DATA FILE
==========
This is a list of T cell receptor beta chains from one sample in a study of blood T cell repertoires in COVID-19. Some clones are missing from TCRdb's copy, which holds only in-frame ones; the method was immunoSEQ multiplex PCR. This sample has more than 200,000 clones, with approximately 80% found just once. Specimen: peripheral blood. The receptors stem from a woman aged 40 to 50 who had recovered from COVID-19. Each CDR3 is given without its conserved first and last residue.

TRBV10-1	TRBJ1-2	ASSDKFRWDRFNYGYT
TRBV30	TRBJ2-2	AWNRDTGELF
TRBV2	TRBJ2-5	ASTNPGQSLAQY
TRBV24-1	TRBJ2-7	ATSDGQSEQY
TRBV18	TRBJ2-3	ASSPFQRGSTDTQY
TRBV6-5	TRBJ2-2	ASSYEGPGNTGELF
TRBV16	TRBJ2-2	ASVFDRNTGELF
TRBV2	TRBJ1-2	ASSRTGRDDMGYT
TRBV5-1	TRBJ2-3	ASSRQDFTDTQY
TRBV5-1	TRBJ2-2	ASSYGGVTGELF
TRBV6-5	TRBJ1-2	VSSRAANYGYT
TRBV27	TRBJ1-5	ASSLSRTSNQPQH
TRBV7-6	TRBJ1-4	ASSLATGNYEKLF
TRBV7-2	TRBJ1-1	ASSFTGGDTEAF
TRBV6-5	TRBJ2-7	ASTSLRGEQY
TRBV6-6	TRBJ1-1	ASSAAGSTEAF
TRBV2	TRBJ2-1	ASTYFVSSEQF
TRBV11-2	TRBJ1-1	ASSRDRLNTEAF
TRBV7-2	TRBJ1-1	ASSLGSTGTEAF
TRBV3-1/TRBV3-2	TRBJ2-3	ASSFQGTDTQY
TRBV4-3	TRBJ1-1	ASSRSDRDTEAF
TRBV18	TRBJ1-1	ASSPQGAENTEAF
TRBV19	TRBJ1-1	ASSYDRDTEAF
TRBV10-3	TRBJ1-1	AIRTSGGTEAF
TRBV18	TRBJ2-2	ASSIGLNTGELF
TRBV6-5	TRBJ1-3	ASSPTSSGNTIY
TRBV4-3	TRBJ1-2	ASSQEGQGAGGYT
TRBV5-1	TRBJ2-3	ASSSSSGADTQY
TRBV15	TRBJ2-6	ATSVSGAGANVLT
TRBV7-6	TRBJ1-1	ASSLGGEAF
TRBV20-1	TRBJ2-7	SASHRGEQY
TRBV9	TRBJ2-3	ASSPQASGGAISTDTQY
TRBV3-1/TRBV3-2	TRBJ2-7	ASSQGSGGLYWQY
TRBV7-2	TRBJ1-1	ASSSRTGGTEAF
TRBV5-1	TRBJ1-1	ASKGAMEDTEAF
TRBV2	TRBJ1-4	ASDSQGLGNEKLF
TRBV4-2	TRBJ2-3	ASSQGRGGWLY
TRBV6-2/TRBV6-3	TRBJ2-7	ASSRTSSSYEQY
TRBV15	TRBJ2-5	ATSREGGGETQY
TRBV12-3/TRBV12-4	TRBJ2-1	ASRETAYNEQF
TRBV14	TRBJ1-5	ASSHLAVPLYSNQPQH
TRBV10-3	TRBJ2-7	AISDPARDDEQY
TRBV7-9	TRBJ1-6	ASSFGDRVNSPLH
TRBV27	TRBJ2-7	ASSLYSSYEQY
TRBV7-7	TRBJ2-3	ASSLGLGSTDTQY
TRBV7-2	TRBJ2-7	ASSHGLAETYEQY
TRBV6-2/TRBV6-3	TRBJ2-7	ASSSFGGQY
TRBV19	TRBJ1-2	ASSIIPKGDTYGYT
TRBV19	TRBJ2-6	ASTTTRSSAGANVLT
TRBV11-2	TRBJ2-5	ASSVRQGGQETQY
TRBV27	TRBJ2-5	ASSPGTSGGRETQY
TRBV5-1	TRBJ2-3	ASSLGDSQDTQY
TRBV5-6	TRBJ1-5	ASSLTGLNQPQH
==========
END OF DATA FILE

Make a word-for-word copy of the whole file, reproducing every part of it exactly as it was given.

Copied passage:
This is a list of T cell receptor beta chains from one sample in a study of blood T cell repertoires in COVID-19. Some clones are missing from TCRdb's copy, which holds only in-frame ones; the method was immunoSEQ multiplex PCR. This sample has more than 200,000 clones, with approximately 80% found just once. Specimen: peripheral blood. The receptors stem from a woman aged 40 to 50 who had recovered from COVID-19. Each CDR3 is given without its conserved first and last residue.

TRBV10-1	TRBJ1-2	ASSDKFRWDRFNYGYT
TRBV30	TRBJ2-2	AWNRDTGELF
TRBV2	TRBJ2-5	ASTNPGQSLAQY
TRBV24-1	TRBJ2-7	ATSDGQSEQY
TRBV18	TRBJ2-3	ASSPFQRGSTDTQY
TRBV6-5	TRBJ2-2	ASSYEGPGNTGELF
TRBV16	TRBJ2-2	ASVFDRNTGELF
TRBV2	TRBJ1-2	ASSRTGRDDMGYT
TRBV5-1	TRBJ2-3	ASSRQDFTDTQY
TRBV5-1	TRBJ2-2	ASSYGGVTGELF
TRBV6-5	TRBJ1-2	VSSRAANYGYT
TRBV27	TRBJ1-5	ASSLSRTSNQPQH
TRBV7-6	TRBJ1-4	ASSLATGNYEKLF
TRBV7-2	TRBJ1-1	ASSFTGGDTEAF
TRBV6-5	TRBJ2-7	ASTSLRGEQY
TRBV6-6	TRBJ1-1	ASSAAGSTEAF
TRBV2	TRBJ2-1	ASTYFVSSEQF
TRBV11-2	TRBJ1-1	ASSRDRLNTEAF
TRBV7-2	TRBJ1-1	ASSLGSTGTEAF
TRBV3-1/TRBV3-2	TRBJ2-3	ASSFQGTDTQY
TRBV4-3	TRBJ1-1	ASSRSDRDTEAF
TRBV18	TRBJ1-1	ASSPQGAENTEAF
TRBV19	TRBJ1-1	ASSYDRDTEAF
TRBV10-3	TRBJ1-1	AIRTSGGTEAF
TRBV18	TRBJ2-2	ASSIGLNTGELF
TRBV6-5	TRBJ1-3	ASSPTSSGNTIY
TRBV4-3	TRBJ1-2	ASSQEGQGAGGYT
TRBV5-1	TRBJ2-3	ASSSSSGADTQY
TRBV15	TRBJ2-6	ATSVSGAGANVLT
TRBV7-6	TRBJ1-1	ASSLGGEAF
TRBV20-1	TRBJ2-7	SASHRGEQY
TRBV9	TRBJ2-3	ASSPQASGGAISTDTQY
TRBV3-1/TRBV3-2	TRBJ2-7	ASSQGSGGLYWQY
TRBV7-2	TRBJ1-1	ASSSRTGGTEAF
TRBV5-1	TRBJ1-1	ASKGAMEDTEAF
TRBV2	TRBJ1-4	ASDSQGLGNEKLF
TRBV4-2	TRBJ2-3	ASSQGRGGWLY
TRBV6-2/TRBV6-3	TRBJ2-7	ASSRTSSSYEQY
TRBV15	TRBJ2-5	ATSREGGGETQY
TRBV12-3/TRBV12-4	TRBJ2-1	ASRETAYNEQF
TRBV14	TRBJ1-5	ASSHLAVPLYSNQPQH
TRBV10-3	TRBJ2-7	AISDPARDDEQY
TRBV7-9	TRBJ1-6	ASSFGDRVNSPLH
TRBV27	TRBJ2-7	ASSLYSSYEQY
TRBV7-7	TRBJ2-3	ASSLGLGSTDTQY
TRBV7-2	TRBJ2-7	ASSHGLAETYEQY
TRBV6-2/TRBV6-3	TRBJ2-7	ASSSFGGQY
TRBV19	TRBJ1-2	ASSIIPKGDTYGYT
TRBV19	TRBJ2-6	ASTTTRSSAGANVLT
TRBV11-2	TRBJ2-5	ASSVRQGGQETQY
TRBV27	TRBJ2-5	ASSPGTSGGRETQY
TRBV5-1	TRBJ2-3	ASSLGDSQDTQY
TRBV5-6	TRBJ1-5	ASSLTGLNQPQH